Those projects are set along former major roads connecting the remote. With today’s new express roads and countless tunnels, they became slowly redundant. The Norwegian Scenic Routes project was created to bright light to these infrastructures and make the experience of the picturesque Norwegian landscape accessible in a new way with innovative architecture and art works, carried out by the Norwegian Public Roads Administration.

It includes 3RW arkitekter’s viewpoints Ørnesvingen, Kjeska and Askvågen, Rest-stop Hereiane and Flydalsjuvet. They brings into light vernacular building technics used in a new way, preserve fragile vegetation of some remote places, or comment on the changing conditions of others, always placing the emphasis on the surrounding context and the sum of their parts.



Cities along the western-coast of Norway are changing rapidly, responding to the current consolidation of an unprecedented urban densification. Questions about their future identity are being addressed and cultural activities still play is a major role. In an era of centralization of culture where art forms are consumed in one place, one can say that Bergen’s so-called ‘cultural axis’ represents a beacon of urbanism that has successfully accommodated the networked and multi-scalar nature of the creative industry and grown attractive public spaces.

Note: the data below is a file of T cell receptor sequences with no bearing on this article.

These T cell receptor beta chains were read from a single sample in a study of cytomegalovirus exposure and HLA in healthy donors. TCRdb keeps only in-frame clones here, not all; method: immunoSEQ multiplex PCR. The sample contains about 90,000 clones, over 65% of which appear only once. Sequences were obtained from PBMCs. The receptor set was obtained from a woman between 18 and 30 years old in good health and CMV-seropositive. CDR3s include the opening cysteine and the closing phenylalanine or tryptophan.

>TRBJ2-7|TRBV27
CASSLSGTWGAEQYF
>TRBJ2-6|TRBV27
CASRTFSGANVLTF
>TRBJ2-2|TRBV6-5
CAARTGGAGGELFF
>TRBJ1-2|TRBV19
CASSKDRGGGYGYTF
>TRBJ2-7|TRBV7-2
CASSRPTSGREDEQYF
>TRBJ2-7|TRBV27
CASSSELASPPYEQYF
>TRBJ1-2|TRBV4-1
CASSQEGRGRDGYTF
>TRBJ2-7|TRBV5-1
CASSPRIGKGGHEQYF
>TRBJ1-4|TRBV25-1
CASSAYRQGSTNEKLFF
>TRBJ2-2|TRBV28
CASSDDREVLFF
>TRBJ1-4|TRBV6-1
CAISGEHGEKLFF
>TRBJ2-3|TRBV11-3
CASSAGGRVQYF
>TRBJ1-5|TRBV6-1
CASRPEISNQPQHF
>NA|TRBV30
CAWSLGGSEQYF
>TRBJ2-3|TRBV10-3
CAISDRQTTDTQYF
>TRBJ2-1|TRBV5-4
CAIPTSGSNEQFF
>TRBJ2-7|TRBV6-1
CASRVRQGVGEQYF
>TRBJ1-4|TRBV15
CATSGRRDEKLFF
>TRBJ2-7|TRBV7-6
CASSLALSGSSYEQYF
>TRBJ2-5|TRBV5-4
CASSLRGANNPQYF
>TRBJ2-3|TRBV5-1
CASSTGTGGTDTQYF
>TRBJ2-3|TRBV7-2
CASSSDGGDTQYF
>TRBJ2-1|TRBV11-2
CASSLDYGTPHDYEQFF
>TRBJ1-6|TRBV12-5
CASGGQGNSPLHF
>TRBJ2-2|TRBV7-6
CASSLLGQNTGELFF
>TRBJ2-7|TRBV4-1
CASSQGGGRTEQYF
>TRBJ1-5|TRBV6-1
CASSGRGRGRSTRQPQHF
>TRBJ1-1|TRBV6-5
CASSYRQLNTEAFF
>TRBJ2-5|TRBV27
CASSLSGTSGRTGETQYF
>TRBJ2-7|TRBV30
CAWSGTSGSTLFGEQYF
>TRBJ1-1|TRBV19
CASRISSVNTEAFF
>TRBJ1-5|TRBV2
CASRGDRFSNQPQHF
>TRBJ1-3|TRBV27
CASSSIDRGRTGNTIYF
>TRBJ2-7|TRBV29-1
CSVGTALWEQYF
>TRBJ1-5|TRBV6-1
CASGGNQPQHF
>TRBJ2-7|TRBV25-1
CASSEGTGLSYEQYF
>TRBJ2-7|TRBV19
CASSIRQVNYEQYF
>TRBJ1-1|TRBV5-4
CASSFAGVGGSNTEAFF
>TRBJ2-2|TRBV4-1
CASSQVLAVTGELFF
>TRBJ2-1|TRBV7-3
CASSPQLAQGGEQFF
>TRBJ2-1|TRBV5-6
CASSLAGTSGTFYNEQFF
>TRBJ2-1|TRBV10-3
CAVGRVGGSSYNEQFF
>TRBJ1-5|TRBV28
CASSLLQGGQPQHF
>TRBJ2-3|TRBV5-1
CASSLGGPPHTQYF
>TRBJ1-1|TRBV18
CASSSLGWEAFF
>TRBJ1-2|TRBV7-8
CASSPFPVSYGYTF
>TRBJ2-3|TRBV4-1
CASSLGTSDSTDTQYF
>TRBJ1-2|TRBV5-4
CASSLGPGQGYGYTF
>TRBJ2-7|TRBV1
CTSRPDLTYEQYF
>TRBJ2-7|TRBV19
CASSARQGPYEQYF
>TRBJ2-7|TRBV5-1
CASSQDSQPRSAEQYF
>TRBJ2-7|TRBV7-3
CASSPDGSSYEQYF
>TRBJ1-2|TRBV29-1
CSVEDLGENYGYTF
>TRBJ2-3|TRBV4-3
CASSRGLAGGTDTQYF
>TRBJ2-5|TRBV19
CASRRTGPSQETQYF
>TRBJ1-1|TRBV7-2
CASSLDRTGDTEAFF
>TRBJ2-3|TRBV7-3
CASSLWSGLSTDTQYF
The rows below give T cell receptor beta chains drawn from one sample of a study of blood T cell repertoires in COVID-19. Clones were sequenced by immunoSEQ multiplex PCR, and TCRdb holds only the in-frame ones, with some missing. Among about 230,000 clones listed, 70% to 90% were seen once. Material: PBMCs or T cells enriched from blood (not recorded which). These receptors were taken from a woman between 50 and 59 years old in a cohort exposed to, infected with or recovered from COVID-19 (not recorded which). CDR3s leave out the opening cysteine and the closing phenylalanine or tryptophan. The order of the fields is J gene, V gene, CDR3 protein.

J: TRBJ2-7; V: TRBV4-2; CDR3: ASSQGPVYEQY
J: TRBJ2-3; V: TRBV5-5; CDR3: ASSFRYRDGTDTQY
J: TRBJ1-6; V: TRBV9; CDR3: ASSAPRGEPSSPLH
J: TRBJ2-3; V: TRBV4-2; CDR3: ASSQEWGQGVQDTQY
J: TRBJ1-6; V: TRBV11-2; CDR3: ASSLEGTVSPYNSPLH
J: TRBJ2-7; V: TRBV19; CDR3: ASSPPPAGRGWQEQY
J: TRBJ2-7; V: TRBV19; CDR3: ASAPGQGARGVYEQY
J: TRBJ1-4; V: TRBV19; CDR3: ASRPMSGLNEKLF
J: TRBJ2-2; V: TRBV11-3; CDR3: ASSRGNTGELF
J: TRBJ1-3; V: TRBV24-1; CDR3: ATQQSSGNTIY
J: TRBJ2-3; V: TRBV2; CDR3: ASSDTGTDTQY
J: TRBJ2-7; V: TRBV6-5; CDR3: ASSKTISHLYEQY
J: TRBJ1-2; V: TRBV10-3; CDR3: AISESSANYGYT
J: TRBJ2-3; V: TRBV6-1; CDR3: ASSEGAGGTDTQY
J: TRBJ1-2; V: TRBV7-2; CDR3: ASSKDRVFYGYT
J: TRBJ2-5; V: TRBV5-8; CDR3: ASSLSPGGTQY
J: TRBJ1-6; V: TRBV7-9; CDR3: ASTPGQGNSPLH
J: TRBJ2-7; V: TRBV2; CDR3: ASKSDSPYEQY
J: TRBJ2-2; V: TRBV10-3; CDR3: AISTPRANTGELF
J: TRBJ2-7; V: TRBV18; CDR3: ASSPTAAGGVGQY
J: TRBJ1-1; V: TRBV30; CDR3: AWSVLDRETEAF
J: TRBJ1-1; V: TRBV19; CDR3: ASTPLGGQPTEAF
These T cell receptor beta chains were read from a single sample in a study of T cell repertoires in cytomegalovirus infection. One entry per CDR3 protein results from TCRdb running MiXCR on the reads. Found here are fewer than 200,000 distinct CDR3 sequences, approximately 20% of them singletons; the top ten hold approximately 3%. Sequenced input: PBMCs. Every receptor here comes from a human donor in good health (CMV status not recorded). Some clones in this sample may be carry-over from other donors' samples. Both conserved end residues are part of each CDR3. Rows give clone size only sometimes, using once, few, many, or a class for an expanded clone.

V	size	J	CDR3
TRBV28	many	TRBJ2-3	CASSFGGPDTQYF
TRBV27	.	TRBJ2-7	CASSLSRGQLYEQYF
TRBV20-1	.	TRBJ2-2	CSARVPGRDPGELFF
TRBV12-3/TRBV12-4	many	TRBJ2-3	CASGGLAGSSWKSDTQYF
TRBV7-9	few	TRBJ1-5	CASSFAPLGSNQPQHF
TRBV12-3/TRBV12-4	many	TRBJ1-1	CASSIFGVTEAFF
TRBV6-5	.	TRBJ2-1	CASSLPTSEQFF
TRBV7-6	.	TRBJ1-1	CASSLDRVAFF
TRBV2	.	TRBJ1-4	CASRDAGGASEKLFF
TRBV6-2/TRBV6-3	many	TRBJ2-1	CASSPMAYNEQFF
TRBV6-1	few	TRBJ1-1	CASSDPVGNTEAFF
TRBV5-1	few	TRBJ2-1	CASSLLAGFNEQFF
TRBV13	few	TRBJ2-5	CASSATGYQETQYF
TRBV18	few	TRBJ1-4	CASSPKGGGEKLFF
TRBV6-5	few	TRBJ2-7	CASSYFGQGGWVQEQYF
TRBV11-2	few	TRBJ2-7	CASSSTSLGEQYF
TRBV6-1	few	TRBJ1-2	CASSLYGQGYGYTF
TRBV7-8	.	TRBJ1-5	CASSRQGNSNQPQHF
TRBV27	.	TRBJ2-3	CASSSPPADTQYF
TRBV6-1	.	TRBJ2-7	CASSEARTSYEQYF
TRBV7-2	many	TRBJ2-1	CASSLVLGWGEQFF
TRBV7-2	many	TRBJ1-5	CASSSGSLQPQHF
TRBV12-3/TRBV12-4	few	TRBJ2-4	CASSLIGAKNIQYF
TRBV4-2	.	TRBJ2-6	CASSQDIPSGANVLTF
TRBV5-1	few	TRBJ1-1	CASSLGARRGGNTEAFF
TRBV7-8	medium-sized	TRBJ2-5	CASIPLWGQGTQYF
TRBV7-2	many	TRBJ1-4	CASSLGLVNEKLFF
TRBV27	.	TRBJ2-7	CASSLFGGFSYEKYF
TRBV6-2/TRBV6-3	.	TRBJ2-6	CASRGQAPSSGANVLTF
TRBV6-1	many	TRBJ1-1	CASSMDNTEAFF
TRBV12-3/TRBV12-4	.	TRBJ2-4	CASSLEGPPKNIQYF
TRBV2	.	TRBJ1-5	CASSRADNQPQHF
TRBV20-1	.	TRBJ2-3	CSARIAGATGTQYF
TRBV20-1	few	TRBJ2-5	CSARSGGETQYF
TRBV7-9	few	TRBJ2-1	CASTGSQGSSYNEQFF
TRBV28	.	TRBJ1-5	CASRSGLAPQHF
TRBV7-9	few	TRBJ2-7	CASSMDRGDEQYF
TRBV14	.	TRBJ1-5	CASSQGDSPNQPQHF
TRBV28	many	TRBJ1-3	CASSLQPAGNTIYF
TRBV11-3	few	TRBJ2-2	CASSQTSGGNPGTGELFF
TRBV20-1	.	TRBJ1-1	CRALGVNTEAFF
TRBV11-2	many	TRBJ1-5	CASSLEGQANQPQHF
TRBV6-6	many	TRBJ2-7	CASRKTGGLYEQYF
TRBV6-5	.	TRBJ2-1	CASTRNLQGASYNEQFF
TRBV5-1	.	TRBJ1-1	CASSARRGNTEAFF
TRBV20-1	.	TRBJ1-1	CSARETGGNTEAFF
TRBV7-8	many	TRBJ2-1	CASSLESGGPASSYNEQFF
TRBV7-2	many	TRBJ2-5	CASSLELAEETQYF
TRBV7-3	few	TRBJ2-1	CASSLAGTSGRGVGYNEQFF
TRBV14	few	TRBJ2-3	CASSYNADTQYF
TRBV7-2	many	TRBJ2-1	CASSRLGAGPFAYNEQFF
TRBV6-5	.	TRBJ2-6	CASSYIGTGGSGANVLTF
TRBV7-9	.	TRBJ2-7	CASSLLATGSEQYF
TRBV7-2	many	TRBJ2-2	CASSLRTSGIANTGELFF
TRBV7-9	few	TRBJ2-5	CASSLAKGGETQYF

In Bergen, cultural anchors are a mix of national institutions and independent venues, all situated along it from south to north of the very centre. They are however less often discussed as a ‘cultural ecology’ spreading across the axis. Discussed in that way one can see an example of how the architecture of the city and its mature fabric can successfully sustain and nurture a large array of cultural actors within walking distance. All contributes to shape an attractive public life as a whole, that we believe is today one of the success criteria for Bergen’s thriving cultural scene. One might argue that this happens in lots of cities, but Bergen’s cultural ecology is special in that it is not only a platform for display but also a production stronghold – of music, design, theatre, dance and art alike, and has sustained the fragile articulation of both. Where other cities have seen those production spaces progressively moving toward the fringes, Bergen has sustained this vicinity right in its centre.

3RW arkitekter have had the chance to participate continually in this development, with the rehabilitation of Landmark at Kunsthall, plaza and art gallery at cultural centre USF Verftet. the children’s ‘Artlab’ at KODE 4; the rehabilitation of KODE 1 Permanenten decorative art museum, the refurbishment and extension of Logen Theater, and Ferie Kolonien, a recurring summer installation for USF Verftet.


Text contributors:
On Landscape – Haakon Rasmussen, Sixten Rahlff, Jerome Picard, Tord Bakke
On City – Jerome Picard